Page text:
The Recording Academy officially announced today (May 31) that President/CEO Neil Portnow will begin preparing for a leadership transition after choosing not to seek an extension on his current contract, which expires in July 2019.
Portnow shared his plans at the Recording Academy’s semi-annual Board of Trustees meeting last week. Throughout the next year, Portnow will work with the Board to chart out an organizational succession and transition plan, while continuing his current work as active President/CEO of the Recording Academy and MusiCares, and Chair of the Board of the GRAMMY Museum.
Portnow, who has served as The Recording Academy’s President for 16 years, is the longest-serving President in the Recording Academy’s 60-year history.
“The evolution of industries, institutions, and organizations is ultimately the key to their relevance, longevity, and success,” said Portnow. “Having been a member of the Recording Academy for four decades, serving as an elected leader and our President/CEO, I have not only witnessed our evolution, but proudly contributed significantly to the Academy’s growth and stature in the world. When I had the honor of being selected to lead this great organization in 2002, I vowed that on my watch, for the first time in our history, we would have a thoughtful, well-planned, and collegial transition. With a little more than a year remaining on my current contract, I’ve decided that this is an appropriate time to deliver on that promise. Accordingly, I’ll be working with our Board to put the various elements in place that will ensure transparency, best practices, and the Academy’s ability to find the very best, brightest, and qualified leadership to take us into our seventh decade of operation. I truly look forward to continuing my role leading the Academy in the year ahead, and to continuing the pursuit of excellence and the fine missions we embrace and deliver.”
“Since taking the helm in 2002, Neil has been instrumental in evolving the Recording Academy to address the needs of our creative community in a changing music landscape,” said John Poppo, Chair of the Board. “From critically-important music advocacy initiatives and financial assistance for our music community, to the music education and preservation programs of the GRAMMY Museum and GRAMMY Music Education Coalition, Neil has not only advanced the Academy’s mission, he’s extended its reach and impact. The Board and I are indebted to Neil for his years of heartful stewardship and visionary leadership. And, as we thank him for all he’s done, we also look forward to finding the right person to build on our solid foundation as the Recording Academy continues its work to ensure that music and the recording arts remain a thriving part of our cultural heritage.”
The decision arrives as The Recording Academy has received backlash after Portnow’s comments in January after the 60th annual Grammy Awards (where Alessia Cara was the only female to be honored onstage with a Grammy, despite multiple female Grammy contenders), when Portnow stated that women artists and executives needed to “step up” to receive more recognition in the industry.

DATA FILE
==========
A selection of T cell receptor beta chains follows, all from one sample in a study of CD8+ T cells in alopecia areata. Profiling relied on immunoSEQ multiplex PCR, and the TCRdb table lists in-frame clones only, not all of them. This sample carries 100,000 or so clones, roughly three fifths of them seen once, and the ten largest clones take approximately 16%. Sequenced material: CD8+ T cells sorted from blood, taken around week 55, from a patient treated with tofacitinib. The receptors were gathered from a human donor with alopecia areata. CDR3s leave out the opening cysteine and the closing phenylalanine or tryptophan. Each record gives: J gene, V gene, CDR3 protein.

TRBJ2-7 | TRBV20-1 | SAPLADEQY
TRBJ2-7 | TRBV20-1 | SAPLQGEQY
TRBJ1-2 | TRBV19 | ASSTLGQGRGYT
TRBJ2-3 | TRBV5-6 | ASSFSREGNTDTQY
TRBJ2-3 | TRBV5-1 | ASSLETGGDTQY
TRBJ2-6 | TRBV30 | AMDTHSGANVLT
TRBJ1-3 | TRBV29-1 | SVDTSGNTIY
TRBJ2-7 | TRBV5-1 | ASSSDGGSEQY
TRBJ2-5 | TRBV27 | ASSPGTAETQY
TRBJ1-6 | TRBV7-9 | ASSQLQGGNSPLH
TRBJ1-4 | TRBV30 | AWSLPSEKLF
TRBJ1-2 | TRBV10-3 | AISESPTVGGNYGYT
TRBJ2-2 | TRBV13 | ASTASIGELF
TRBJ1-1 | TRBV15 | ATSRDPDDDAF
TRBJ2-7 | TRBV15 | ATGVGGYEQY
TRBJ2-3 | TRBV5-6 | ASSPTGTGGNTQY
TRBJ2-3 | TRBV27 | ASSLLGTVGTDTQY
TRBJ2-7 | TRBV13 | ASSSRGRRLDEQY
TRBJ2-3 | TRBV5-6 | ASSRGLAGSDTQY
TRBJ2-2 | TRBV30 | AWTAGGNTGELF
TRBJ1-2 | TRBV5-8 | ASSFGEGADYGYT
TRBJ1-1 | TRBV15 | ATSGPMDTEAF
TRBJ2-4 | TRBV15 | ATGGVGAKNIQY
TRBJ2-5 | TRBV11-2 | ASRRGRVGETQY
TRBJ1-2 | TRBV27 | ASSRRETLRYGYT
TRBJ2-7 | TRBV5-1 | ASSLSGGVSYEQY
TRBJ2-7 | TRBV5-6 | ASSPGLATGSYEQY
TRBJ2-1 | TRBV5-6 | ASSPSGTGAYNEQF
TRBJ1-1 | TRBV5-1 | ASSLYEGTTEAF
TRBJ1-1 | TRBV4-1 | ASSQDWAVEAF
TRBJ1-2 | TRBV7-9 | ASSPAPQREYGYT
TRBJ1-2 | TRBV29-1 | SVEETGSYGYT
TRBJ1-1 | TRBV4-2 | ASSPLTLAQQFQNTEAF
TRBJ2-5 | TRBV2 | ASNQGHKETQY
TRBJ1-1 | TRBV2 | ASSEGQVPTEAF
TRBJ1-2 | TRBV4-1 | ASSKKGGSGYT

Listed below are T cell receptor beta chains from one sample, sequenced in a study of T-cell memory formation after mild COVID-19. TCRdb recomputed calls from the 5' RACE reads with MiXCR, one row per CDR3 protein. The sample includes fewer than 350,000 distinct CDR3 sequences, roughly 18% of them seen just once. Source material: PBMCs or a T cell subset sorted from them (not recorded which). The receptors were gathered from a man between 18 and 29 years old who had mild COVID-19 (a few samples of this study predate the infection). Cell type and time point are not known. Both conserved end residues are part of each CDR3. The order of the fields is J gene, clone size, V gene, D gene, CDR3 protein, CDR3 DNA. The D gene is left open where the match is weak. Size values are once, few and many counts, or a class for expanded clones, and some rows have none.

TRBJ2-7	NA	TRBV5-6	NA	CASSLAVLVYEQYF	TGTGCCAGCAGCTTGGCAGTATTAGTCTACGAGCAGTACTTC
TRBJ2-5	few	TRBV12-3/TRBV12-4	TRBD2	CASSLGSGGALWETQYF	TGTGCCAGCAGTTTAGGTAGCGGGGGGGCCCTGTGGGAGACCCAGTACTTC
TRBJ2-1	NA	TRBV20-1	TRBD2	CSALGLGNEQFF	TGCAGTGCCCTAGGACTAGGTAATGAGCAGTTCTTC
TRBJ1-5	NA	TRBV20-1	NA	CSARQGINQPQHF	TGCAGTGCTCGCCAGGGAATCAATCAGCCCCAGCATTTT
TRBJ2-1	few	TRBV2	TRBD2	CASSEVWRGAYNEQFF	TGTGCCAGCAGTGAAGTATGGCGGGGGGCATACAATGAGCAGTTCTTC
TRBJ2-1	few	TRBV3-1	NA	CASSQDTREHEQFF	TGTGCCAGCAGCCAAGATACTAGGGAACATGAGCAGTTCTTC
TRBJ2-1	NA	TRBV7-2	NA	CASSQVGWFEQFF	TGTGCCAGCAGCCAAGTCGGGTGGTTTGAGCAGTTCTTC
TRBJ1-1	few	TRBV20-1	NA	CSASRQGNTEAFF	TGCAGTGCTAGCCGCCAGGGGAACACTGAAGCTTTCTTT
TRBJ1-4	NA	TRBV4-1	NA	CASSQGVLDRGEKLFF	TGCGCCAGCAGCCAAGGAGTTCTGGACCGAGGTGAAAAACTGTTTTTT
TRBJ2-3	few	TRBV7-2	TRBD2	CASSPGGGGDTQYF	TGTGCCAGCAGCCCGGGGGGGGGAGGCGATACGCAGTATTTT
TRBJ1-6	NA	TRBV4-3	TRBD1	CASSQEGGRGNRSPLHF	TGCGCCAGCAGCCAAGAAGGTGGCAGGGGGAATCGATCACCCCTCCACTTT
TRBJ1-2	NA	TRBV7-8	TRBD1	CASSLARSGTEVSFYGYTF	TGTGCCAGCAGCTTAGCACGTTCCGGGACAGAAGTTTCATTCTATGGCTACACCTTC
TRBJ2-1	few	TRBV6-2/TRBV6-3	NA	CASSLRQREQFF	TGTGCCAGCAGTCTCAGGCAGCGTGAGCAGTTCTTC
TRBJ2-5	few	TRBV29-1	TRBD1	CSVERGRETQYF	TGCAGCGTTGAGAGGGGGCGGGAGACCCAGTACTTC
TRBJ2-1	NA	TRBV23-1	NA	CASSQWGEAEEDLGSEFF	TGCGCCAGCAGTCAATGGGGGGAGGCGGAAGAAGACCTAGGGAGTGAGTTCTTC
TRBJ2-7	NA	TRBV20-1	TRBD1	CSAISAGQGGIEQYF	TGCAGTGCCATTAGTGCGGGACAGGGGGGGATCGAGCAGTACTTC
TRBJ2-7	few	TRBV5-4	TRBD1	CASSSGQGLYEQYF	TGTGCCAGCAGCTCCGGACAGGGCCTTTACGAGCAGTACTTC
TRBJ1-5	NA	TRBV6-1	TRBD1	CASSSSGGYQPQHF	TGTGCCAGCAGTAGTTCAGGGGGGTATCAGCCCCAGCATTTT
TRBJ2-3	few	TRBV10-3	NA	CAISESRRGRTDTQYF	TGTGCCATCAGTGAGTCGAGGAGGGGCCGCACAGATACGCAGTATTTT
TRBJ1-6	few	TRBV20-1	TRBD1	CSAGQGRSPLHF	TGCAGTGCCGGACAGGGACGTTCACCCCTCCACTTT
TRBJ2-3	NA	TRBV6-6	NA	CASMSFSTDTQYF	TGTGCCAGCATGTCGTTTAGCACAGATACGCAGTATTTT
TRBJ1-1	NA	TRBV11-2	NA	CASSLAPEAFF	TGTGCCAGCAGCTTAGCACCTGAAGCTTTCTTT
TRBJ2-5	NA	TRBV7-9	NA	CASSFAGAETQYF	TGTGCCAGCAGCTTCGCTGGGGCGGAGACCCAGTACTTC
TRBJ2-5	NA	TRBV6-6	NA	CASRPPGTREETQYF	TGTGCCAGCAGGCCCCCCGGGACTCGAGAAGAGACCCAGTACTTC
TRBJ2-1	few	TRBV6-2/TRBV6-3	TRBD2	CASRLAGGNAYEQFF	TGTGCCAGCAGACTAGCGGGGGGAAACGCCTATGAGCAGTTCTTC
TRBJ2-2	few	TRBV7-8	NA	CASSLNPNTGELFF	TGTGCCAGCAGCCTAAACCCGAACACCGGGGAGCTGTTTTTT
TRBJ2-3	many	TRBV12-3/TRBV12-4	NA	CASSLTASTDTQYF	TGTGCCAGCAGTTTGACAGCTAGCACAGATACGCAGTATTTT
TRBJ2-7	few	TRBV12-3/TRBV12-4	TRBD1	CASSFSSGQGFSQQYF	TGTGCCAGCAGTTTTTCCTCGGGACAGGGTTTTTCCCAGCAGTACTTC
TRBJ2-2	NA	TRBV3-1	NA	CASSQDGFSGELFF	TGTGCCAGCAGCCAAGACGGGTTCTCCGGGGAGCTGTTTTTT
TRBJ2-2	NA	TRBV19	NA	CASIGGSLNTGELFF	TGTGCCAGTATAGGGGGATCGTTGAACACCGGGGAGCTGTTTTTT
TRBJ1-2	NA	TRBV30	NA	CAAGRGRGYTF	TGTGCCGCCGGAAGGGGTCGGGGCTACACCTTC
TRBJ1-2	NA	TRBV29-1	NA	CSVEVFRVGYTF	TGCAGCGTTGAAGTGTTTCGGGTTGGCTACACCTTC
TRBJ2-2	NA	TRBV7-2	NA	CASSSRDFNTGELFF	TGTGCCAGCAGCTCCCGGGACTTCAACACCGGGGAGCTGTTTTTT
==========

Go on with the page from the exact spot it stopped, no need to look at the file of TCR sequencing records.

Portnow later issued an apology, and announced in February that The Recording Academy would launch a task force to address barriers for female success in the music industry.
Portnow has also been under fire with allegations of diverting funds from The Recording Academy’s MusiCares Foundation to cover deficits from the recent Grammy Awards in New York City. Those accusations came from former MusiCares VP Dana Tomarken.
Portnow also sent a letter regarding his decision to step down from his role as President/CEO of The Recording Academy. Read the full statement below:
The evolution of industries, institutions, and organizations is ultimately the key to their relevance, longevity, and success. Having been a member of the Recording Academy for four decades, serving as an elected leader and President/CEO, I have not only witnessed our evolution, but proudly contributed to the Academy’s growth and stature in the world.
Serving as President/CEO of the Recording Academy has been one of the greatest joys of my life. When I had the honor of being selected to lead this great organization in 2002, I vowed that on my watch, for the first time in our history, we would have a thoughtful, well-planned, and collegial transition. With a little more than a year remaining on my current contract, which expires July 2019, I’ve decided that this is an appropriate time to deliver on that promise.
Last week, I shared my plans with the Board of Trustees and pledged to lead a smooth transition that would allow new leadership to take the Recording Academy into its seventh decade. Today, I wanted you to hear about it from me personally. Throughout the coming year, I will work with the Board to chart out an organizational succession plan, while continuing to serve as active President/CEO.
There will be opportunities to share thoughts, comments, and dialogue with you in the months ahead, as I hope to visit or connect with many of your Chapters. But I do want to take this moment to thank you for the dedication, commitment, and effort you have given to advance the Recoding Academy’s important mission of ensuring that the recording arts remain a valued part of our cultural heritage.
From our successes in music advocacy, to the growth of MusiCares, the establishment of the first GRAMMY Museum, the launch of the GRAMMY Music Education Coalition, and the continued celebration of our community’s most inspiring creators, it has been an extraordinary journey.
We can all be proud of what we’ve collectively done for the betterment of the creative community we love so dearly. And I continue to look forward to our mutual pursuit of excellence—in all that we are and all that we do.
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